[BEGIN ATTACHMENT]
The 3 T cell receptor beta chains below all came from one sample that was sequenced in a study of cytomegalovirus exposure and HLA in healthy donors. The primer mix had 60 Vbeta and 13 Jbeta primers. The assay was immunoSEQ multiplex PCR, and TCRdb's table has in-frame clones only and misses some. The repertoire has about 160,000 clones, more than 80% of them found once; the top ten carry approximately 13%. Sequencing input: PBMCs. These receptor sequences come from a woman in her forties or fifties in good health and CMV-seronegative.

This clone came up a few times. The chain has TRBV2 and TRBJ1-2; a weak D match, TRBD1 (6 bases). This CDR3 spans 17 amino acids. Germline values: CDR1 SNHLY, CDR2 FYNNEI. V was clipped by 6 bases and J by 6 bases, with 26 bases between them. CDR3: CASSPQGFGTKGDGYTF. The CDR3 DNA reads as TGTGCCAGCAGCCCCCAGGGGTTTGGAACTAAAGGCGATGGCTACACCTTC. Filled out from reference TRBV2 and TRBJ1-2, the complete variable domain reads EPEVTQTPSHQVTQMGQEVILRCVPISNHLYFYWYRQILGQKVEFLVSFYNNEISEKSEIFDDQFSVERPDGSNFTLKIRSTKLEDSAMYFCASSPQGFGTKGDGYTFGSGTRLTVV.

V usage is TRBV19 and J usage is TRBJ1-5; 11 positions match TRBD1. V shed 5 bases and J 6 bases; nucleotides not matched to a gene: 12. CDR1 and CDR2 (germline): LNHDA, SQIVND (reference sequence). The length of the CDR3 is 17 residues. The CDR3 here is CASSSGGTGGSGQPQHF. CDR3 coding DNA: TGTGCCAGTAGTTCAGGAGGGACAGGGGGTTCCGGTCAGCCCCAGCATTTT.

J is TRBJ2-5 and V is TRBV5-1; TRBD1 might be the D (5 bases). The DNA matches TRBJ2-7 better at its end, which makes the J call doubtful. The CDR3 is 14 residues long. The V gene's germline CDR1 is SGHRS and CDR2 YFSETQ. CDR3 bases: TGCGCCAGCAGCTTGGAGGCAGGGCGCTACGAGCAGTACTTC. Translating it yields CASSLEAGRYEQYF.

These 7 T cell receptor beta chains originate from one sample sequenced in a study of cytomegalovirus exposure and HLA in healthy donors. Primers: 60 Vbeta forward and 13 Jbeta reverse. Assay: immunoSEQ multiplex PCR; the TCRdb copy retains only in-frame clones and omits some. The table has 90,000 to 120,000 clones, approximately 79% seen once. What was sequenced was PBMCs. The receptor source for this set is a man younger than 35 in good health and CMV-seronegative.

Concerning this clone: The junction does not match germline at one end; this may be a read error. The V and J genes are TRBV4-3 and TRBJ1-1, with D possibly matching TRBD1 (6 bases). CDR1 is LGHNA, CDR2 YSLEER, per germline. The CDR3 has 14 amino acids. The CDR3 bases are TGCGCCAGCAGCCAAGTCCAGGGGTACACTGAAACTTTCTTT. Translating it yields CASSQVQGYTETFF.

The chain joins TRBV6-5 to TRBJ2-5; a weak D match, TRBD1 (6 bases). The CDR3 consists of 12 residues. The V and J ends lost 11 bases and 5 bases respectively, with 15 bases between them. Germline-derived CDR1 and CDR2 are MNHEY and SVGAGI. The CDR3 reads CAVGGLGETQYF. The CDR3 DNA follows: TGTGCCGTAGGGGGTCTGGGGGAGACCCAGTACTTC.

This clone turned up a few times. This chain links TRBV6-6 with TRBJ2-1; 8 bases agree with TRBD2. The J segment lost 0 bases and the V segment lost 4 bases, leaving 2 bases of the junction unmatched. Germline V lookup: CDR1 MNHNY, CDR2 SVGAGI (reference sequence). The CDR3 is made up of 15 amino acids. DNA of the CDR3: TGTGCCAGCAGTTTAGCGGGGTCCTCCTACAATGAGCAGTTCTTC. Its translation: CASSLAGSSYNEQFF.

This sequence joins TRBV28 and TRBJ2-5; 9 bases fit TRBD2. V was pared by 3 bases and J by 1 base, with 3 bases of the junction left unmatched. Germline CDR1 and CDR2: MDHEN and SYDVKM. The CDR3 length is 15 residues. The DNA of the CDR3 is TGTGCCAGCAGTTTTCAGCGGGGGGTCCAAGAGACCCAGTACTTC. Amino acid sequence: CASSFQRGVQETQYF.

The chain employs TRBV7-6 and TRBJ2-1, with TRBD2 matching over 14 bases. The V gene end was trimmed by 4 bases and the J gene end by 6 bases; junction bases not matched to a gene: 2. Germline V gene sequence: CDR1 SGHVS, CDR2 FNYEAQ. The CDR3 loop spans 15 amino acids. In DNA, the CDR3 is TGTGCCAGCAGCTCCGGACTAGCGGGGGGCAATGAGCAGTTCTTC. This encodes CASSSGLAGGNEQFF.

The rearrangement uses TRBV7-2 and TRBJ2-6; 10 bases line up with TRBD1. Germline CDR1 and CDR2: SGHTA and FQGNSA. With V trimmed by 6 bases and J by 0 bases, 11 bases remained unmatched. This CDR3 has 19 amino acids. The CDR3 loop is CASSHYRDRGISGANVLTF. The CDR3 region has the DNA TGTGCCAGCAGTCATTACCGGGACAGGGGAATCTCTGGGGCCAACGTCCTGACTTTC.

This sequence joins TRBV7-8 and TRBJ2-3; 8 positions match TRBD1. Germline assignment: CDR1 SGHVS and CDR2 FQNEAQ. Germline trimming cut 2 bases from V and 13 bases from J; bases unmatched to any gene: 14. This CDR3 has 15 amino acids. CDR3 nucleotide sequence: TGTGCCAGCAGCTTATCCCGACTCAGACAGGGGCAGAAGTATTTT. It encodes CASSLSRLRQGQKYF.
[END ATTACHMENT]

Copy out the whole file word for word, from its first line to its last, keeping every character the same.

The 3 T cell receptor beta chains below all came from one sample that was sequenced in a study of cytomegalovirus exposure and HLA in healthy donors. The primer mix had 60 Vbeta and 13 Jbeta primers. The assay was immunoSEQ multiplex PCR, and TCRdb's table has in-frame clones only and misses some. The repertoire has about 160,000 clones, more than 80% of them found once; the top ten carry approximately 13%. Sequencing input: PBMCs. These receptor sequences come from a woman in her forties or fifties in good health and CMV-seronegative.

This clone came up a few times. The chain has TRBV2 and TRBJ1-2; a weak D match, TRBD1 (6 bases). This CDR3 spans 17 amino acids. Germline values: CDR1 SNHLY, CDR2 FYNNEI. V was clipped by 6 bases and J by 6 bases, with 26 bases between them. CDR3: CASSPQGFGTKGDGYTF. The CDR3 DNA reads as TGTGCCAGCAGCCCCCAGGGGTTTGGAACTAAAGGCGATGGCTACACCTTC. Filled out from reference TRBV2 and TRBJ1-2, the complete variable domain reads EPEVTQTPSHQVTQMGQEVILRCVPISNHLYFYWYRQILGQKVEFLVSFYNNEISEKSEIFDDQFSVERPDGSNFTLKIRSTKLEDSAMYFCASSPQGFGTKGDGYTFGSGTRLTVV.

V usage is TRBV19 and J usage is TRBJ1-5; 11 positions match TRBD1. V shed 5 bases and J 6 bases; nucleotides not matched to a gene: 12. CDR1 and CDR2 (germline): LNHDA, SQIVND (reference sequence). The length of the CDR3 is 17 residues. The CDR3 here is CASSSGGTGGSGQPQHF. CDR3 coding DNA: TGTGCCAGTAGTTCAGGAGGGACAGGGGGTTCCGGTCAGCCCCAGCATTTT.

J is TRBJ2-5 and V is TRBV5-1; TRBD1 might be the D (5 bases). The DNA matches TRBJ2-7 better at its end, which makes the J call doubtful. The CDR3 is 14 residues long. The V gene's germline CDR1 is SGHRS and CDR2 YFSETQ. CDR3 bases: TGCGCCAGCAGCTTGGAGGCAGGGCGCTACGAGCAGTACTTC. Translating it yields CASSLEAGRYEQYF.

These 7 T cell receptor beta chains originate from one sample sequenced in a study of cytomegalovirus exposure and HLA in healthy donors. Primers: 60 Vbeta forward and 13 Jbeta reverse. Assay: immunoSEQ multiplex PCR; the TCRdb copy retains only in-frame clones and omits some. The table has 90,000 to 120,000 clones, approximately 79% seen once. What was sequenced was PBMCs. The receptor source for this set is a man younger than 35 in good health and CMV-seronegative.

Concerning this clone: The junction does not match germline at one end; this may be a read error. The V and J genes are TRBV4-3 and TRBJ1-1, with D possibly matching TRBD1 (6 bases). CDR1 is LGHNA, CDR2 YSLEER, per germline. The CDR3 has 14 amino acids. The CDR3 bases are TGCGCCAGCAGCCAAGTCCAGGGGTACACTGAAACTTTCTTT. Translating it yields CASSQVQGYTETFF.

The chain joins TRBV6-5 to TRBJ2-5; a weak D match, TRBD1 (6 bases). The CDR3 consists of 12 residues. The V and J ends lost 11 bases and 5 bases respectively, with 15 bases between them. Germline-derived CDR1 and CDR2 are MNHEY and SVGAGI. The CDR3 reads CAVGGLGETQYF. The CDR3 DNA follows: TGTGCCGTAGGGGGTCTGGGGGAGACCCAGTACTTC.

This clone turned up a few times. This chain links TRBV6-6 with TRBJ2-1; 8 bases agree with TRBD2. The J segment lost 0 bases and the V segment lost 4 bases, leaving 2 bases of the junction unmatched. Germline V lookup: CDR1 MNHNY, CDR2 SVGAGI (reference sequence). The CDR3 is made up of 15 amino acids. DNA of the CDR3: TGTGCCAGCAGTTTAGCGGGGTCCTCCTACAATGAGCAGTTCTTC. Its translation: CASSLAGSSYNEQFF.

This sequence joins TRBV28 and TRBJ2-5; 9 bases fit TRBD2. V was pared by 3 bases and J by 1 base, with 3 bases of the junction left unmatched. Germline CDR1 and CDR2: MDHEN and SYDVKM. The CDR3 length is 15 residues. The DNA of the CDR3 is TGTGCCAGCAGTTTTCAGCGGGGGGTCCAAGAGACCCAGTACTTC. Amino acid sequence: CASSFQRGVQETQYF.

The chain employs TRBV7-6 and TRBJ2-1, with TRBD2 matching over 14 bases. The V gene end was trimmed by 4 bases and the J gene end by 6 bases; junction bases not matched to a gene: 2. Germline V gene sequence: CDR1 SGHVS, CDR2 FNYEAQ. The CDR3 loop spans 15 amino acids. In DNA, the CDR3 is TGTGCCAGCAGCTCCGGACTAGCGGGGGGCAATGAGCAGTTCTTC. This encodes CASSSGLAGGNEQFF.

The rearrangement uses TRBV7-2 and TRBJ2-6; 10 bases line up with TRBD1. Germline CDR1 and CDR2: SGHTA and FQGNSA. With V trimmed by 6 bases and J by 0 bases, 11 bases remained unmatched. This CDR3 has 19 amino acids. The CDR3 loop is CASSHYRDRGISGANVLTF. The CDR3 region has the DNA TGTGCCAGCAGTCATTACCGGGACAGGGGAATCTCTGGGGCCAACGTCCTGACTTTC.

This sequence joins TRBV7-8 and TRBJ2-3; 8 positions match TRBD1. Germline assignment: CDR1 SGHVS and CDR2 FQNEAQ. Germline trimming cut 2 bases from V and 13 bases from J; bases unmatched to any gene: 14. This CDR3 has 15 amino acids. CDR3 nucleotide sequence: TGTGCCAGCAGCTTATCCCGACTCAGACAGGGGCAGAAGTATTTT. It encodes CASSLSRLRQGQKYF.